Insecure paternal attachment contributes to childhood anxiety

Last updated 5 January 2024

A recent study has investigated the direct and indirect relationships between parent–child attachment and negative parental behaviours exhibited by mothers and fathers, individually, in a sample of children with clinical anxiety.

Sonja Breinholst and colleagues at the University of Copenhagen recruited 54 families to their study. They measured childhood anxiety symptoms (at a mean age 9.6 years) using the Spielberger State-trait Inventory for Children and assessed attachment relationships and parental behaviours using the Security Scale and the Rearing Behavior Questionnaire, respectively.

Consistent with previous research1, Breinholst et al. found no evidence to support that child-reported maternal attachment or maternal parenting behaviour could predict child-reported anxiety. Conversely, and in contrast to the researcher’s previous study2, they did find that insecure attachment to fathers contributed to child-reported anxiety and fully mediated the relationship between paternal rejection and child anxiety. As highlighted in an accompanying commentary, these results are surprising as others have reported either the strongest effects for maternal variables3 or equal effects for both parents (Groh 2012) on child anxiety.

More research is now needed to confirm whether fathers and mothers do have different roles on child developmental outcomes. Pending replication, the researchers suggest that paternal variables should be included in childhood anxiety assessments and that fathers should be included in the treatment of anxiety.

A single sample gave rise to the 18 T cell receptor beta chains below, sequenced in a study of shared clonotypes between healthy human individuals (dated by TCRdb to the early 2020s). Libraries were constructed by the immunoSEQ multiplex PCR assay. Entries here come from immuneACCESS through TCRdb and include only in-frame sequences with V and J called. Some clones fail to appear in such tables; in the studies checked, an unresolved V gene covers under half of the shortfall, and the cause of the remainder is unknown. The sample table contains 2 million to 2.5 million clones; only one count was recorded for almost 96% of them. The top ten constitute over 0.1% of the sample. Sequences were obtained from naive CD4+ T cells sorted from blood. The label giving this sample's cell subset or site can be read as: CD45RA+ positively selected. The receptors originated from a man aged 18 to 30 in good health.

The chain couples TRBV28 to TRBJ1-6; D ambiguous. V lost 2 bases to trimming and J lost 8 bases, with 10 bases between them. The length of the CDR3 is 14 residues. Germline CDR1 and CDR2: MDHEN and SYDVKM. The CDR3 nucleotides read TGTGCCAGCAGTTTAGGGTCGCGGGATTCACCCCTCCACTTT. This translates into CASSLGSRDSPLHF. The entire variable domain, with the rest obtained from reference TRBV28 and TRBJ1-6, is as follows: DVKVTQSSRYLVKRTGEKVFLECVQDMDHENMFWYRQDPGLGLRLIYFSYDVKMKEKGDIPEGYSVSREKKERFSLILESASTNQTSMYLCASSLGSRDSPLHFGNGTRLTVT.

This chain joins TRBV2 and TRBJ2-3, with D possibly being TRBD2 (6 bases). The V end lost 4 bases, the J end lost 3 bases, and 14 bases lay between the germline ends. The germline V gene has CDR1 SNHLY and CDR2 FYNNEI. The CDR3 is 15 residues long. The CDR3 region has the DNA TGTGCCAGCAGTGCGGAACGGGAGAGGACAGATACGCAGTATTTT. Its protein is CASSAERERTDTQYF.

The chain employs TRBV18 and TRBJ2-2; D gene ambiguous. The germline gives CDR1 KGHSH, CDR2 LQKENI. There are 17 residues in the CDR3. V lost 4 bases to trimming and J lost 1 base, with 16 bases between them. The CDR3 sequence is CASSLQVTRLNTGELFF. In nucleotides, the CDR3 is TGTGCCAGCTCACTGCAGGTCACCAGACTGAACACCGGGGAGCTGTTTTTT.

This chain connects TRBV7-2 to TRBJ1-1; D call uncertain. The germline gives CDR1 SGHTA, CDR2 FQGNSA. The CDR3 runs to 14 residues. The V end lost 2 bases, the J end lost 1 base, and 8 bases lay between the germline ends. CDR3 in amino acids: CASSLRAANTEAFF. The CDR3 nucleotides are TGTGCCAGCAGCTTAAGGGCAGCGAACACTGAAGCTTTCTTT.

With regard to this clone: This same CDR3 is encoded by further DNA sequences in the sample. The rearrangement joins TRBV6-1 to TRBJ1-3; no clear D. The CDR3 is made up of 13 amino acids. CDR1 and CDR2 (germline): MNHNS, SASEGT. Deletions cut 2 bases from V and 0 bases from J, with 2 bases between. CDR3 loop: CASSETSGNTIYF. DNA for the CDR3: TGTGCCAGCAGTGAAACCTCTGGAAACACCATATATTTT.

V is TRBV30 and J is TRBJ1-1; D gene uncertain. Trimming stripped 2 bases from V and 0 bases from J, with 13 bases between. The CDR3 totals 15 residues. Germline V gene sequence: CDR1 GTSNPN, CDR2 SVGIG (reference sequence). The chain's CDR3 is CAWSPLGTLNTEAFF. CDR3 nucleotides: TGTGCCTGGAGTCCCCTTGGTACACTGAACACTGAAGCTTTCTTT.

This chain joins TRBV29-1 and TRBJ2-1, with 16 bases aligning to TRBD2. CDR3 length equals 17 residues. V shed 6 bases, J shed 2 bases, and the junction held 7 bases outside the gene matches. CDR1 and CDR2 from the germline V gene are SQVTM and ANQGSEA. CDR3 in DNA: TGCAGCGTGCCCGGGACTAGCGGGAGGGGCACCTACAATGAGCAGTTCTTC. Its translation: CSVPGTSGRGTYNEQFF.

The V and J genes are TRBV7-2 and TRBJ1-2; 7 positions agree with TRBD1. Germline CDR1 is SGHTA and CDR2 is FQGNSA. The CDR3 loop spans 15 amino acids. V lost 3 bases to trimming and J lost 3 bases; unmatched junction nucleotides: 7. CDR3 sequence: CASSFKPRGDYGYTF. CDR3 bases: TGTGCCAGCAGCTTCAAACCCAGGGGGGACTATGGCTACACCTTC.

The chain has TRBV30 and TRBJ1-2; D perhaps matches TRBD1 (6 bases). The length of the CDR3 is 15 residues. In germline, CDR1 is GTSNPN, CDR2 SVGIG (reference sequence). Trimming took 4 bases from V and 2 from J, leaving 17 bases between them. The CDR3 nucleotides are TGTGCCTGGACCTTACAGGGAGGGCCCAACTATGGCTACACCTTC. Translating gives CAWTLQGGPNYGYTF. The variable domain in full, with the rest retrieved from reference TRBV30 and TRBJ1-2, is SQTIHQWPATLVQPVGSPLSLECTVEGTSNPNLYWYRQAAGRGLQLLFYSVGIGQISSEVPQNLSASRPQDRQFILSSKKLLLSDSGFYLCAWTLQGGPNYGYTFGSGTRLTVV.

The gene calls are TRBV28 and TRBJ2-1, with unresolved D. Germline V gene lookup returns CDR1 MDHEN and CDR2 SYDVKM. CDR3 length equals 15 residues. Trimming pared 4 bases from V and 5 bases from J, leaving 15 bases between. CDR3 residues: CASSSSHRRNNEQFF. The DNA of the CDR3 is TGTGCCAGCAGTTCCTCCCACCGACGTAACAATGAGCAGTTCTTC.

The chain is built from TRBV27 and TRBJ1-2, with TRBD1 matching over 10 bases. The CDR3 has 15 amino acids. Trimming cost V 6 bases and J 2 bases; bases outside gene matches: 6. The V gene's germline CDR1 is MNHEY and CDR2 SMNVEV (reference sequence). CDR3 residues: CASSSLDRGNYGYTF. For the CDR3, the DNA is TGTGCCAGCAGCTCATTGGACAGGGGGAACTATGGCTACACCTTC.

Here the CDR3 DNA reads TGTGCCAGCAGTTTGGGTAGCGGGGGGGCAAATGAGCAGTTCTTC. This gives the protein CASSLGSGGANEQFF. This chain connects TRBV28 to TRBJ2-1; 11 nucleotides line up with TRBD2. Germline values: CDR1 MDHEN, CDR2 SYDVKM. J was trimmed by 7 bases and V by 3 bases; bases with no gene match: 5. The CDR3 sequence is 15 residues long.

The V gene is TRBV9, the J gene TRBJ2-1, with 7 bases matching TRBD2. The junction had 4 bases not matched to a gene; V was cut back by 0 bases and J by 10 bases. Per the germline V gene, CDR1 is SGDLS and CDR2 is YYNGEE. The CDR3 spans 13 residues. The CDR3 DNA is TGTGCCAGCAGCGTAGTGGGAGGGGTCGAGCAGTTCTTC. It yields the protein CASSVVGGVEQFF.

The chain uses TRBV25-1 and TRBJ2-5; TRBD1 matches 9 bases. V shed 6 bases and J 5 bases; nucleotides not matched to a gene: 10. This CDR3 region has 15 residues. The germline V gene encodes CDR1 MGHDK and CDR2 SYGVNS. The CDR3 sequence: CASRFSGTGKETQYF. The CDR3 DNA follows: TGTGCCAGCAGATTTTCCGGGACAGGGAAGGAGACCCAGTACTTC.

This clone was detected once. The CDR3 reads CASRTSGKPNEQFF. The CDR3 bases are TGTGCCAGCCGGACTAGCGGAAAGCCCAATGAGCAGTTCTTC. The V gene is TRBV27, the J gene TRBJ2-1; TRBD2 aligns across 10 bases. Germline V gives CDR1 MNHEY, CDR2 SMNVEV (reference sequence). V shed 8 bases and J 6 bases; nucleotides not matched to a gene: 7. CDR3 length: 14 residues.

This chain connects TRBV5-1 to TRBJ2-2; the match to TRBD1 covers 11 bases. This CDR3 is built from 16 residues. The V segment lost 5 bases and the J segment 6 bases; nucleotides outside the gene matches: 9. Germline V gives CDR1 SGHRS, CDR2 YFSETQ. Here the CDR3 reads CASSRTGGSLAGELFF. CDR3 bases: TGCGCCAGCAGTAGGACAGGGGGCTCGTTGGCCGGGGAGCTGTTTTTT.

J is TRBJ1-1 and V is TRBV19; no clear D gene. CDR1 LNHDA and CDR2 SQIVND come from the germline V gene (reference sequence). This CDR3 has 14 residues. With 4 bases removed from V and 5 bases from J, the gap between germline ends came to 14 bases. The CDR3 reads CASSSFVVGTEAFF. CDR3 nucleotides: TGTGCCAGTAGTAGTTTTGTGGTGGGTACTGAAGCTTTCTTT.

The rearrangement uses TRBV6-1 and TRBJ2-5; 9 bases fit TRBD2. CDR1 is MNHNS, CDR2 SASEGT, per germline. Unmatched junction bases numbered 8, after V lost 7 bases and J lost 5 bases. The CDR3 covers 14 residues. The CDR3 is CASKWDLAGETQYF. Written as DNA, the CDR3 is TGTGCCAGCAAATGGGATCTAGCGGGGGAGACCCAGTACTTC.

Breinholst, S., Tolstrup, M. & Esbjørn, B.H. (2019), The direct and indirect effect of attachment insecurity and negative parental behaviour on anxiety in clinically anxious children: it’s down to dad. Child Adolesc. Ment. Health. 24: 44-50. doi: 10.111/camh.12269.

See also:

Domoney, J. & Nath, S. (2019), Commentary: The complexity of family dynamics in child anxiety disorder – a commentary on Breinholst et al. (2018). Child Adolesc. Ment. Health. 24: 51-53. doi: 10.111/camh.12283.


1Hudson, J.L. et al. (2001), Parent-child interactions and anxiety disorders: An observational study. Behav. Res. Ther. 39: 1411-1427.doi: 10.1016/s0005-7967(00)00107-8.

 2Breinholst, S. et al. (2015), Effects of attachment and rearing behaviour on anxiety in normal developing youth: A mediational study. Pers. Individ. Differ. 81: 155-161. doi: 10.1016/j.paid.2014.08.022.

 3Rothbaum, F. et al. (1995), Early parent-child relationships and later problem behavior: A longitudinal study. Merill-palmer Quarterly, 41: 133–151.

 3Groh, A.M. et al. (2012), The significance of insecure and disorganized attachment for children’s internalizing symptoms: A meta-analytic study. Child Dev, 83: 591–610. doi: 10.1111/j.1467-8624.2011.01711.x.

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Dr Jessica Edwards
Jessica received her MA in Biological Sciences and her DPhil in Neurobehavioural Genetics from the University of Oxford (Magdalen College). After completing her post-doctoral research, she moved into scientific editing and publishing, first working for Spandidos Publications (London, UK) and then moving to Nature Publishing Group. Jessica is now a freelance editor and science writer, and started writing for “The Bridge” in December 2017.

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